I Didn't Learn My Lesson The First Time

At any rate I've had it worse.  Whenever I google myself, which is way way too often, high on the list is this gem which you can read or not.  Anyway it was the result of my getting involved in what is probably the most vitriolic dispute on the internet.  There is a fairly small group of radical feminists who are incensed about male to female transgendered persons going into woman only spaces.  Many of the latter are incensed about their exclusion.  It is close to impossible to write about the dispute in a neutral manner, which is what I am attempting to do at the moment.  I started following this dispute a few years ago and never thought I would have a reason to write about it.

Then I got the opportunity to interview Presidential candidate Jill Stein. Of course I mainly discussed tax issues, but I reviewed the Green Party platform and noticed a couple of other things I found interesting like a plank on displaying the Confederate Flag.  Poor Jill Stein, she kept saying that the campaign was only focused on a few issues, but she did her best anyway.

I noted that the Green Party showed some definite radical feminist influence.  It also took a strong stand on transgender rights.  There was no mention of any tension between the two issues. So I asked Dr. Stein about it.  She pretty well came down on the transgender side of the question, so I decided that I should try to get a comment from someone with a different viewpoint. So, frankly with some trepidation, I contacted Cathy Brennan who is kind of the lightning rod for transgender activist concern with what they refer to as TERFs (Trans exclusionary radical feminists).  I've gotten a few good comments from her since on tax cases which touched on issues that radical feminists tend to take stands on.

Well.  In some circles being willing to consider the possibility that Cathy Brennan is anything other than the spawn of Satan is a journalistic sin of the first magnitude.  About half a year later I interviewed her about the difficulties that radical feminists were having with a venue for their conference.  You can go look at the comments section of the post.  I find it still too painful.  Among the reactions was that annoying open letter that still haunts my search results.  It is from a "mens rights acvitist".  At least in reaction to the London conference MRAs seemed to have been lining up with transgender activists, possibly on the enemy of my enemy is my friend principle.  I actually think that the rest of us have something to learn from all three groups, but that's a piece for another day.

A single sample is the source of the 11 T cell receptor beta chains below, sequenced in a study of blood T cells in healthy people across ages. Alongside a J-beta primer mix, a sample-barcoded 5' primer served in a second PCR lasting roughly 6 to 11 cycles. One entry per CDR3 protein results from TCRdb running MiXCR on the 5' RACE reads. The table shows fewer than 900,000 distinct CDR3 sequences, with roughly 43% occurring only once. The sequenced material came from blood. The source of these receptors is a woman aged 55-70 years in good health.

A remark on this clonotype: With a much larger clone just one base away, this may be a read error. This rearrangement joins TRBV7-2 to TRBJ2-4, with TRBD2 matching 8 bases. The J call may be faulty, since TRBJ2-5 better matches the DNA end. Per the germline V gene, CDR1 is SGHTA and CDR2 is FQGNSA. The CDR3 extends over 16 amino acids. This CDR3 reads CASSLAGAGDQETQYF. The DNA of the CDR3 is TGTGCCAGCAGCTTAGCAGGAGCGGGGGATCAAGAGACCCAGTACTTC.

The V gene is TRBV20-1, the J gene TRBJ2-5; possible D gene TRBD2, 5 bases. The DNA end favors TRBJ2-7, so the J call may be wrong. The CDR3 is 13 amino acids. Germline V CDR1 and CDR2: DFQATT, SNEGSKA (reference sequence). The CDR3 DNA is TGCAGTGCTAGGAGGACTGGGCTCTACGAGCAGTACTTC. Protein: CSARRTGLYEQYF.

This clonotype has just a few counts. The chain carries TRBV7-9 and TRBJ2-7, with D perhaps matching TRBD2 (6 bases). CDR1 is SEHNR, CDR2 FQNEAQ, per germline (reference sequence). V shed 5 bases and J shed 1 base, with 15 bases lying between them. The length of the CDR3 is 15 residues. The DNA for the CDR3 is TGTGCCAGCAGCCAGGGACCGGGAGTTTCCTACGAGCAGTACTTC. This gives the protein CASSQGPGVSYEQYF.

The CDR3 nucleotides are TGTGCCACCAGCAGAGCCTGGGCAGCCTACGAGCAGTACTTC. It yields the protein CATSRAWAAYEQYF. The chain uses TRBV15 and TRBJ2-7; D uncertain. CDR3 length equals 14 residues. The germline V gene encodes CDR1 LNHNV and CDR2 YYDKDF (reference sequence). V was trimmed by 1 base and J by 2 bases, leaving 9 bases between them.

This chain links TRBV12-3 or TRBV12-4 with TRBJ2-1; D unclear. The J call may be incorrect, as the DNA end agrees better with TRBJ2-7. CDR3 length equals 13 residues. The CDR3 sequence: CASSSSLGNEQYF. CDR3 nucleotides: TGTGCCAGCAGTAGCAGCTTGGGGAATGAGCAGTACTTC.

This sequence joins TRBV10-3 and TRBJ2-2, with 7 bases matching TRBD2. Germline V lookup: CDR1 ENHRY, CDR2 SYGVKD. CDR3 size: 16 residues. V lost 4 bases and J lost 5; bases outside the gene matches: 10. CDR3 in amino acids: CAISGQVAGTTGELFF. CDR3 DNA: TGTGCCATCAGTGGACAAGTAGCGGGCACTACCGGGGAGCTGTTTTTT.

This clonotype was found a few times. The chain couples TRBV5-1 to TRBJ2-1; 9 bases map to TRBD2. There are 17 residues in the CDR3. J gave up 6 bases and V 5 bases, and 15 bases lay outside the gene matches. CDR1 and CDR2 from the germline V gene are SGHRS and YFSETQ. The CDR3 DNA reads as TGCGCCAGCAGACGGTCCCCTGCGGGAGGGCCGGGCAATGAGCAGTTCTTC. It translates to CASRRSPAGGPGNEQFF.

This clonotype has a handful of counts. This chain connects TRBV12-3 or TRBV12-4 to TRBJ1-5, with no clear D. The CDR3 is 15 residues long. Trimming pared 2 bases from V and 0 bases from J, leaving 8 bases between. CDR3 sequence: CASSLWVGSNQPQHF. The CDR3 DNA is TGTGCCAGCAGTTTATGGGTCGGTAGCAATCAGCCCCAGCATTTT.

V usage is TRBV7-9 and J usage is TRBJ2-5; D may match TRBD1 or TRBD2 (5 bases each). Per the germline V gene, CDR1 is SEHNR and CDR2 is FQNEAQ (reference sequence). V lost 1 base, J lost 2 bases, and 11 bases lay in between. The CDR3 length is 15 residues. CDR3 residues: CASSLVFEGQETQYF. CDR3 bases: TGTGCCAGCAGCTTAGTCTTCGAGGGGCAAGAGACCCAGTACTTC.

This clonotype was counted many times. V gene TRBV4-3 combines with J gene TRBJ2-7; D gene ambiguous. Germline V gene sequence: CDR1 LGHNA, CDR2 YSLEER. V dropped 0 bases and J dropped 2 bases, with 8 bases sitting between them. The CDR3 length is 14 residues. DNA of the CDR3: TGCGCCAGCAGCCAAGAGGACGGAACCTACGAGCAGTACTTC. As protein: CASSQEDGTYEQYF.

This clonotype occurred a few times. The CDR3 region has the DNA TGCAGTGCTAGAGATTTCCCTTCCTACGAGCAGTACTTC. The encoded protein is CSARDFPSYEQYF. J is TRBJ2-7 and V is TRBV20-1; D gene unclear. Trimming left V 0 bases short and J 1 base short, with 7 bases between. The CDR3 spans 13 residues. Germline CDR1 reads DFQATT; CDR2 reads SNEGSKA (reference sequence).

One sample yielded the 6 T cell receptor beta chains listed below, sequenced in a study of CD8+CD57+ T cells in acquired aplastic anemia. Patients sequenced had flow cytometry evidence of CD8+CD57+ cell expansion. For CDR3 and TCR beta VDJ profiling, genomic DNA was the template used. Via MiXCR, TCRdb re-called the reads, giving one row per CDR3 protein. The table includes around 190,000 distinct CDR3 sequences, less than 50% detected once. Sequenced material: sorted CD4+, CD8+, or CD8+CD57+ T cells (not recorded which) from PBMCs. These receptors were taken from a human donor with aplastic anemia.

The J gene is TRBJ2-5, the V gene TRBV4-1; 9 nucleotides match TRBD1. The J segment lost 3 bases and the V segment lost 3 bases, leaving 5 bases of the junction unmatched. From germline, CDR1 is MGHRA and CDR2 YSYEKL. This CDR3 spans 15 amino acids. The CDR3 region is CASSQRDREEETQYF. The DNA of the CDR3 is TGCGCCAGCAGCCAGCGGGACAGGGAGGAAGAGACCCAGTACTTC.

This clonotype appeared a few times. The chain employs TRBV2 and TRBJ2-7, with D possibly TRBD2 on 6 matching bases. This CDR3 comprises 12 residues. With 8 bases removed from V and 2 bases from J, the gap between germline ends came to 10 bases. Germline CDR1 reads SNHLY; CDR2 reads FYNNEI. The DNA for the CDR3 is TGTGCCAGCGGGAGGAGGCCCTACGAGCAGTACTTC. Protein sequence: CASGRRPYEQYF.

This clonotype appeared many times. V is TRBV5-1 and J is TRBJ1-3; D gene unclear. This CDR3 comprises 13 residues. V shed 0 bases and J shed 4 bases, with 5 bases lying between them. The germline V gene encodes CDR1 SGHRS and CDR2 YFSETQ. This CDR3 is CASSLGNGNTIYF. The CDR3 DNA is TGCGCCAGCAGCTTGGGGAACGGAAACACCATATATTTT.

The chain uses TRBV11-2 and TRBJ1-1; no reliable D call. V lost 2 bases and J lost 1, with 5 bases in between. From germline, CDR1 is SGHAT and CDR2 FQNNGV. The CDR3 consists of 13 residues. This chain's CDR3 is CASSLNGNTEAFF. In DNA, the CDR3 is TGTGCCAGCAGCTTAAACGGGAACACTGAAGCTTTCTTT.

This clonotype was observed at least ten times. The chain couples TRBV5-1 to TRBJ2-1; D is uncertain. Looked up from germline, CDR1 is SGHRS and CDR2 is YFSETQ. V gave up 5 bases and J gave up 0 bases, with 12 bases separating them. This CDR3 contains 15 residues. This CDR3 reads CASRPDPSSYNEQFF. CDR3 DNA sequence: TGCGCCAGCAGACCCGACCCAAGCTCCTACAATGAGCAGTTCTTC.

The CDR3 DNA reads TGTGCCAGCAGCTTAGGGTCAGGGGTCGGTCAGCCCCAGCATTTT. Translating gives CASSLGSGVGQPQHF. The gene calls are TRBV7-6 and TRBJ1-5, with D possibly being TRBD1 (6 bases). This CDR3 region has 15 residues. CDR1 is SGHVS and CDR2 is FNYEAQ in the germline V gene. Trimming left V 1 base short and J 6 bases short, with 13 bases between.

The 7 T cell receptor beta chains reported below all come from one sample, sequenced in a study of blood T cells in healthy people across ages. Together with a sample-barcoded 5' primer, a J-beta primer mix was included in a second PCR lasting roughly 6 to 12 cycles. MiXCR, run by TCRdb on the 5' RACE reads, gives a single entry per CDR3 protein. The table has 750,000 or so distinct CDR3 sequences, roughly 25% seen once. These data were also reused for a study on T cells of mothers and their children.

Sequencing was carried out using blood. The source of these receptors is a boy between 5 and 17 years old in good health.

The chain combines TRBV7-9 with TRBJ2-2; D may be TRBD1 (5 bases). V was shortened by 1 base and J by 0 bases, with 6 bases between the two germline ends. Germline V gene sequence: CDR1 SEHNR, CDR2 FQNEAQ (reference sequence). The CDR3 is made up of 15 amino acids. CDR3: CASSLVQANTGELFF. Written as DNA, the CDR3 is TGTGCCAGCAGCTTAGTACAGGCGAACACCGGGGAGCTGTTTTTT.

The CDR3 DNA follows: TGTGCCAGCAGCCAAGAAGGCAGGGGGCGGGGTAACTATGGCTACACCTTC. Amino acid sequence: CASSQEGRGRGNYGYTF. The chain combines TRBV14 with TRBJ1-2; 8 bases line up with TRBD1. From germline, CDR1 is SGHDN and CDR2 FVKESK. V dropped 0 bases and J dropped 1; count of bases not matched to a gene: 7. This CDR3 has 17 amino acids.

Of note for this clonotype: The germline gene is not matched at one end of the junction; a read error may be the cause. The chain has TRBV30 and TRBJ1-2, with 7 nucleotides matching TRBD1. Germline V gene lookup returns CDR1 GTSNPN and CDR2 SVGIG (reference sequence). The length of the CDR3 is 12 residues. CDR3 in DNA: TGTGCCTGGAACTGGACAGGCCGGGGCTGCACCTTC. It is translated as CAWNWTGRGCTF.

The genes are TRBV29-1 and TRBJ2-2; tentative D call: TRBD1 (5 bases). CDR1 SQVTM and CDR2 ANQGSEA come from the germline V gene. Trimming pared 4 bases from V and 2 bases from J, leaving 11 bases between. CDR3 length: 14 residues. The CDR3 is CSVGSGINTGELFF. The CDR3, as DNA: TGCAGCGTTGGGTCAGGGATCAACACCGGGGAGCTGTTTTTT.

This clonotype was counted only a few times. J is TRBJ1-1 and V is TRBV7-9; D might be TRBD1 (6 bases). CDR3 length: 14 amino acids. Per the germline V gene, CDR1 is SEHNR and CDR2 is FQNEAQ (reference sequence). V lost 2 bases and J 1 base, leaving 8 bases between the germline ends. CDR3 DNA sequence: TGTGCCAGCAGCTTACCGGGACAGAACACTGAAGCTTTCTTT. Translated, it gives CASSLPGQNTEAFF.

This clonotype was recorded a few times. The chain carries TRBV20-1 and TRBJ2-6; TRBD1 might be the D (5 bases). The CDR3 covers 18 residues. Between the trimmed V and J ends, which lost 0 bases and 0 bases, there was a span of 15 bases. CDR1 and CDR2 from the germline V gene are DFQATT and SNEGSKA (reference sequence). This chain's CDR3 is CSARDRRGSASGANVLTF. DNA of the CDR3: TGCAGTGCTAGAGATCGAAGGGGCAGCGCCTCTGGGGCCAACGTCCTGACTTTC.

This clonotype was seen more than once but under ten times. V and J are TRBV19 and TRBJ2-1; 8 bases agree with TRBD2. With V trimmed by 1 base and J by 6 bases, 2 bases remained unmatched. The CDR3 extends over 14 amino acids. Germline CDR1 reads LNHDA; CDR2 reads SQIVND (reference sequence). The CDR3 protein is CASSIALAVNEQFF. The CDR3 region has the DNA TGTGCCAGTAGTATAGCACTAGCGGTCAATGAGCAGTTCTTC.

Sometime after that forbes contributors were instructed to "swim in our own lanes", so I have not had any call to get into that conflict since.  If I could only figure out how to get that damn MRA letter to page 2 of my search results, I could probably put it behind me.

So I am prepared to step into a crossfire again.  I'm looking forward to my talk with Kent Hovind and am ready for the brickbrats from both sides of the aisle.

Why Can't We All Get Along

Whenever I think about disputes that are really passionate, there is one thing that I never forget.  If something really awful were to happen in my community there would be an outpouring of support from people across the country.  Many of them would have views that I consider preposterous and dangerous.  Regardless, we are still in it together.

That title really should have an irony alert.  It is way too grandiose, but when it occurred to me I could not resist it.


  1. Looking forward to the conversation, Peter. Can you ask Kent on behalf of myself in Old Hampshire:

    (i) that if he really took a vow of poverty and passed control of the Trust over to Paul Hansen via Glen Stoll how it is he kept hold of the cheque book. A settlor keeping control of the financial assets of a trust is inconsistent with a claim that control had passed to an independent trustee (I bet his answer is that he doesn't understand the simple principles in the setting up of a Trust and that you will have to ask Glen Stoll).

    (ii) Kent and Jo deny that they knew of the bank reporting obligations. He admits that he was warned both by Richard Moonehan and Glen Stoll that it would cause trouble with the IRS if he withdrew more than $10,000 a day from the bank. Why did he not ask what sort of trouble that might be and why didn’t either of them tell Kent that taking out $10k+ would cause a report to be sent to the IRS?